MTU delegation works with the world at climate change conference
Delegations from 199 countries and over 100,000 people gathered Nov. 30 to Dec. 12, 2023 in Dubai for the UN climate change conference, known as the 28th Conference of the Parties or COP28.
At this annual gathering, the delegates from around the world gathers to create global climate action measures to achieve.
Would you believe that our own students at Michigan Tech attend COP28 to take part in this global conversation?
Every year since 2019, Michigan Tech has sent students to the conference to observe negotiations and present their research to the other attendees, adding their insight on energy infrastructure, policy, and renewable technology to the global conversation around the energy transition that proceeds with haste today.
Undergraduate students, graduate students, faculty and alumni all attend for various reasons, but advocating for solutions to the problems we see around energy in the Keweenaw and at Michigan Tech is a common thread.
This advocacy joins a chorus of the others facing challenges in their own communities across the world.
Three climate activists from a local climate action group Keweenaw Youth for Climate Action, hosted a panel on university divestment as a strategy for combating climate change that included four other University delegates from around the world in conversation about how fossil fuel divestment is an effective tool for slowing emissions and an economically favorable one.
It is thanks to chemistry professor emerita Sarah Green that Michigan Tech has this observer status at the COP, and Social Sciences professor Mark Rouleau teaches a university wide graduate and undergraduate level course on the policy and proceedings of the COP to ready students for their observer role.
Observers watch the negotiations to help ensure their legitimacy and also take part in side events and panels that discuss issues like the policy proceedings of the day or the different strategies, tech, or research other non-governmental entities are doing to observe and combat climate change.
These researches and experts can act as resources to help assist negotiators with technical advice during meetings, should they need it, and are tasked with carrying the information they learned at the COP back to their organization to help them build capacity for their role in fighting climate change.
COP this year is extra significant because of the quinquennial global stocktake, where the parties report on the progress they made on their Nationally Determined Contributions (NDC’s) to cutting emissions to the level necessary to keep global climate change to just 1.5 degrees celsius above pre-industrial levels.
On top of that, every single indicator for climate change (global temperature, global CO2 level, shrinking of Arctic/Antarctic sea ice extent, etc.) has broken record highs this year in 2023, and with fossil fuel production currently being twice what it needs to be to keep emissions below 1.5 degrees celsius, the world is anxiously awaiting substantive movement on this front.
A key takeaway we had from attending our first COP this year is that it is a minor miracle that anything gets done at all at the proceedings.
The process by which the articles are drafted is slow.
All countries that are represented either by their own delegates or as part of a larger negotiating group need to consent to the draft articles, and deliberations over use of punctuation or use of a single word are common.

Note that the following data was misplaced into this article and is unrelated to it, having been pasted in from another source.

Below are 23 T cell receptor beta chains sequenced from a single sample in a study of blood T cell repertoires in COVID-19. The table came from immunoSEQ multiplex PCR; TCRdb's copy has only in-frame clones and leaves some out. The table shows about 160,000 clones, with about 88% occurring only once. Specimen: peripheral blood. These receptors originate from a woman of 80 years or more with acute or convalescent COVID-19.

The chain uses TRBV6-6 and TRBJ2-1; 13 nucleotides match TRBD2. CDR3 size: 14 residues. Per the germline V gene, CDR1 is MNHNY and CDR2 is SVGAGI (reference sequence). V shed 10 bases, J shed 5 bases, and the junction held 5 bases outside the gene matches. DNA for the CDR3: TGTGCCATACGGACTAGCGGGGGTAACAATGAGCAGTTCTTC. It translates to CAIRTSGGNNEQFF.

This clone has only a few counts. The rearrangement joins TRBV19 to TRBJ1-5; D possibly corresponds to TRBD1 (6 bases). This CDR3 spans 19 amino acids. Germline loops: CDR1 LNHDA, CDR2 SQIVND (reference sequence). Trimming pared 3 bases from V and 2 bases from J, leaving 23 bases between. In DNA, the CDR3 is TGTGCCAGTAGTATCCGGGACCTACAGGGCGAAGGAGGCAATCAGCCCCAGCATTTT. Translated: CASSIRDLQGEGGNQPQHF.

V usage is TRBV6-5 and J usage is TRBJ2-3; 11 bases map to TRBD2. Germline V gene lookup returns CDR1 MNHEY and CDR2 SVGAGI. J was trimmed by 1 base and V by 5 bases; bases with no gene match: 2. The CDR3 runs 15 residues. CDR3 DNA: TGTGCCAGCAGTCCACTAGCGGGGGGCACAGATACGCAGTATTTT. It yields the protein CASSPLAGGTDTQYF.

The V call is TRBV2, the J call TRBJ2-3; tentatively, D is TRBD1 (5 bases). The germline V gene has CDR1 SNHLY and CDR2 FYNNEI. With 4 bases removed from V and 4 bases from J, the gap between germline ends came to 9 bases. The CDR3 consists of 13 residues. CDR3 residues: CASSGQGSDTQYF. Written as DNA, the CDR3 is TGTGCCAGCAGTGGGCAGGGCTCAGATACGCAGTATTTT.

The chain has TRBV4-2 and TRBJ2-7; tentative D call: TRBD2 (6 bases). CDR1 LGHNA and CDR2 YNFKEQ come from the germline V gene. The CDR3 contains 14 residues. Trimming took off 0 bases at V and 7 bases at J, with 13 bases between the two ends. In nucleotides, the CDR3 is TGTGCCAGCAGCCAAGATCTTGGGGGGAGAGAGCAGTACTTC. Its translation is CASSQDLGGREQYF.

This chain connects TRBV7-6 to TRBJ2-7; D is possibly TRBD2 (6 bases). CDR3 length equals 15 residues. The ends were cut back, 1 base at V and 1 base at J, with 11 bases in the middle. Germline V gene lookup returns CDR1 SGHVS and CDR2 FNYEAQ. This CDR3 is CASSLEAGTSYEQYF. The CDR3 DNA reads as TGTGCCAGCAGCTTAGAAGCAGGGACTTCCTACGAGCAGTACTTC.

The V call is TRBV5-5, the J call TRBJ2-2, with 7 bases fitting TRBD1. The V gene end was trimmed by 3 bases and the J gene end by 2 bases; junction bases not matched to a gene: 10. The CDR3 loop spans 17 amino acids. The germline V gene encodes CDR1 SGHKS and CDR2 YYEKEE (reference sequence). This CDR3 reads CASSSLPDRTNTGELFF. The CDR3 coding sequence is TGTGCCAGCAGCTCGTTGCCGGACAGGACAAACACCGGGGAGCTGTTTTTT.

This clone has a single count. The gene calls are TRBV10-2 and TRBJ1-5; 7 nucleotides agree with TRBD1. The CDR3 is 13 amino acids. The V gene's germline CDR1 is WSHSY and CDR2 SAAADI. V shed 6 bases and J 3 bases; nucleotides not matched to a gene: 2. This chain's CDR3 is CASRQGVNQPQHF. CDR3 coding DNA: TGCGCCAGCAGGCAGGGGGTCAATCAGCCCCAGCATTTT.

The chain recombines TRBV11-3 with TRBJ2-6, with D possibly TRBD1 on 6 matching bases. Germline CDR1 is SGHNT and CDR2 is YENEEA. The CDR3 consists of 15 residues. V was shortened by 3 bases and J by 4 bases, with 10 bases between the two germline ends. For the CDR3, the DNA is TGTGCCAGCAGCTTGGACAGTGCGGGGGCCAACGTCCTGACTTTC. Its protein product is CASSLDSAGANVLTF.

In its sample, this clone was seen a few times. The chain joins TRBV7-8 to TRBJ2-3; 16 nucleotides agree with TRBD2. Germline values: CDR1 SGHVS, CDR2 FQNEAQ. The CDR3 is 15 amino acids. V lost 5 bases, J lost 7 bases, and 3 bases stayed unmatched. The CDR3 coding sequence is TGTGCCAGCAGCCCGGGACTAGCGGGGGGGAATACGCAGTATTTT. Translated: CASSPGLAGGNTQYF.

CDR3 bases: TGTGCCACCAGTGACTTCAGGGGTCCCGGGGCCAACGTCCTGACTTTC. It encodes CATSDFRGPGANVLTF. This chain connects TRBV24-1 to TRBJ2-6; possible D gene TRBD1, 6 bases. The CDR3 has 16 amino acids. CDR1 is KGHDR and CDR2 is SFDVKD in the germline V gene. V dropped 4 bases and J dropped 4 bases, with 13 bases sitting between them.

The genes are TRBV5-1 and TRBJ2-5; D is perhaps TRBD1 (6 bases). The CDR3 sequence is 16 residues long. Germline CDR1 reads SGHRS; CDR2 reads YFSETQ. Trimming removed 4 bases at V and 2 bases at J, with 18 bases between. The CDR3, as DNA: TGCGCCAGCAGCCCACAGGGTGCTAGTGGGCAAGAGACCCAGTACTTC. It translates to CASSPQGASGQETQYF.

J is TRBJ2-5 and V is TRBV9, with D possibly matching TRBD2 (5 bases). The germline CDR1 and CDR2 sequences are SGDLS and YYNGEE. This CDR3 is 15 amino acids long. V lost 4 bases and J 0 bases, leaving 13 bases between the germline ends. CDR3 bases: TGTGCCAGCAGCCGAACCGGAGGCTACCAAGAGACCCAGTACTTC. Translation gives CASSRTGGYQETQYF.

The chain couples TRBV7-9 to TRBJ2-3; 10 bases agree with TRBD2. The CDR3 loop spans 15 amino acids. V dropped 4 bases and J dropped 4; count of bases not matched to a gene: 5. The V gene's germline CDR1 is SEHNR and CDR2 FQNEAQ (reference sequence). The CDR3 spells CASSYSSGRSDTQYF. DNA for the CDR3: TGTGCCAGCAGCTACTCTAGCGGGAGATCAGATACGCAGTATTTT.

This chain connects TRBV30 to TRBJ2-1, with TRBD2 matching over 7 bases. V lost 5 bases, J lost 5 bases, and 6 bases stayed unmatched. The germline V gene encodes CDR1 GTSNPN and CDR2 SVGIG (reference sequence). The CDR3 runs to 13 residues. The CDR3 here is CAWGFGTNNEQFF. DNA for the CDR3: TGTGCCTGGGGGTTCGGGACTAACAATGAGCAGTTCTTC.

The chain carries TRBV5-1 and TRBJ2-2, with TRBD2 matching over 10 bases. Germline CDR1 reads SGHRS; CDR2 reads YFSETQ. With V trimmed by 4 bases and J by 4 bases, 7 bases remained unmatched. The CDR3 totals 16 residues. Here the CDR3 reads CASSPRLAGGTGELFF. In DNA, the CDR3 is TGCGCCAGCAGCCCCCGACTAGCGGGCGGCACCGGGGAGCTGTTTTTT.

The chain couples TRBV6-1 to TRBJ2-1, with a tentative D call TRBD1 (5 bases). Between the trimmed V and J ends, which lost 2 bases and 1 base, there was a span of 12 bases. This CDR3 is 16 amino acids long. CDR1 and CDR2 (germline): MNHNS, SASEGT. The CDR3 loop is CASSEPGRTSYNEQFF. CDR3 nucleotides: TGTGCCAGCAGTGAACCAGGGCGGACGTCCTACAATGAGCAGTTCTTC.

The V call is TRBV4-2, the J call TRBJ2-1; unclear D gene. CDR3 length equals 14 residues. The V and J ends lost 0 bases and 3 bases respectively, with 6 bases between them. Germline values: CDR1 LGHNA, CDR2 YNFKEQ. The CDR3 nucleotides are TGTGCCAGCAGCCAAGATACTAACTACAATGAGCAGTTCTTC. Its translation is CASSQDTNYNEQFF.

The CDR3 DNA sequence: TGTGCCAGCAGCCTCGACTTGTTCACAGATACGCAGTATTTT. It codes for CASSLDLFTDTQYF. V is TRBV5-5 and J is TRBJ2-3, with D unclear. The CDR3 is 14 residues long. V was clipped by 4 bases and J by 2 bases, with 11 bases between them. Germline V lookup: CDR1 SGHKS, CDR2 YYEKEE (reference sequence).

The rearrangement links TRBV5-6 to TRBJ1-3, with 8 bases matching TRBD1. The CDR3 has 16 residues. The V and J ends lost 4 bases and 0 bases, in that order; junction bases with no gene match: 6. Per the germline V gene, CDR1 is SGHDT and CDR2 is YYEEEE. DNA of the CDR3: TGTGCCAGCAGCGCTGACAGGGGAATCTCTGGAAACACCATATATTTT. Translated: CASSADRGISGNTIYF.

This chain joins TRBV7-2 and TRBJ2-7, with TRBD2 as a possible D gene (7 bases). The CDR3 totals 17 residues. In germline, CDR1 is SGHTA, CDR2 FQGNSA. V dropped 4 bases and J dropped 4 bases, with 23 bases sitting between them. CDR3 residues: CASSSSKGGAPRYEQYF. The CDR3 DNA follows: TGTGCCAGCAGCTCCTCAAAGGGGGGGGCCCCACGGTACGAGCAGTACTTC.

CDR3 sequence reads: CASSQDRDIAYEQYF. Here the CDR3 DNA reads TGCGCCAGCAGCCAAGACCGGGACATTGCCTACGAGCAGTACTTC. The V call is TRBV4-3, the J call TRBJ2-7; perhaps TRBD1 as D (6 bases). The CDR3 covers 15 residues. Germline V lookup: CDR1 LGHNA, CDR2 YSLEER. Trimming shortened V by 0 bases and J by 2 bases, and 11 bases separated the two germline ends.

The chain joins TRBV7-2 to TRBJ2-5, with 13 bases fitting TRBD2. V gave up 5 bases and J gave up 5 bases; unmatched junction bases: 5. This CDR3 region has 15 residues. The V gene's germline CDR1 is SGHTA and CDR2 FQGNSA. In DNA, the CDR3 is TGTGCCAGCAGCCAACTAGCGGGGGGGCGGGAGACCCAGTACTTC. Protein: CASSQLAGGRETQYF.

Still, the fact that in spite of this there are international legal agreements drafted to create a framework for every nation to donate to a green climate fund or a mechanism for having developed countries pay for the damages incurred on less developed countries due to climate change, is a miracle of communication, cooperation, and logistical ability.
For Michigan tech students, the COP is an important opportunity to learn about what the world as a whole needs, and what the world’s peoples are asking from scientists, engineers, and academics. Listening carefully at the COP, one can better align their career path with global needs, in a way that truly serves the future of the planet.
Elise Rosky, an earth scientist said of her experience, “I learned that scientists are being asked to provide better data about the oceans, mountain ecosystems, and severe weather forecasting. But it is made clear that this needs to be done in an interdisciplinary way, that gives communities ownership of the information, is inclusive of indigenous world views, and builds scientific capacity within each country. Because addressing a crisis is complex and involves social aspects as well as logical and technological aspects, without the aforementioned characteristics, the science is unable to create the intended impact on communities that it aims for.”
The transition away from fossil fuels to less pollutive forms of energy is paramount to stopping climate change, and the transition needs to happen at small scale, local levels before it can be fully realized on a national or even international scale.
One of the presentations given at Michigan Tech’s venue for COP was a feasibility study done on the Houghton-Hancock area for transitioning to 100% renewable energy by Dr. Adewale Adesanya (an MTU alum). Even though we have a particularly dark and snowy clime, the study found that it is definitely possible, with the right technology, proper installation of solar and wind, and enough community buy-in, to transition to a 100% renewable energy based system for the area. This study coupled with other new and developing technologies at Tech like Pumped Underground Storage Hydropower (PUSH), which utilizes sections of abandoned mine shafts as huge hydropower generators, paints a greener, brighter future that starts with us.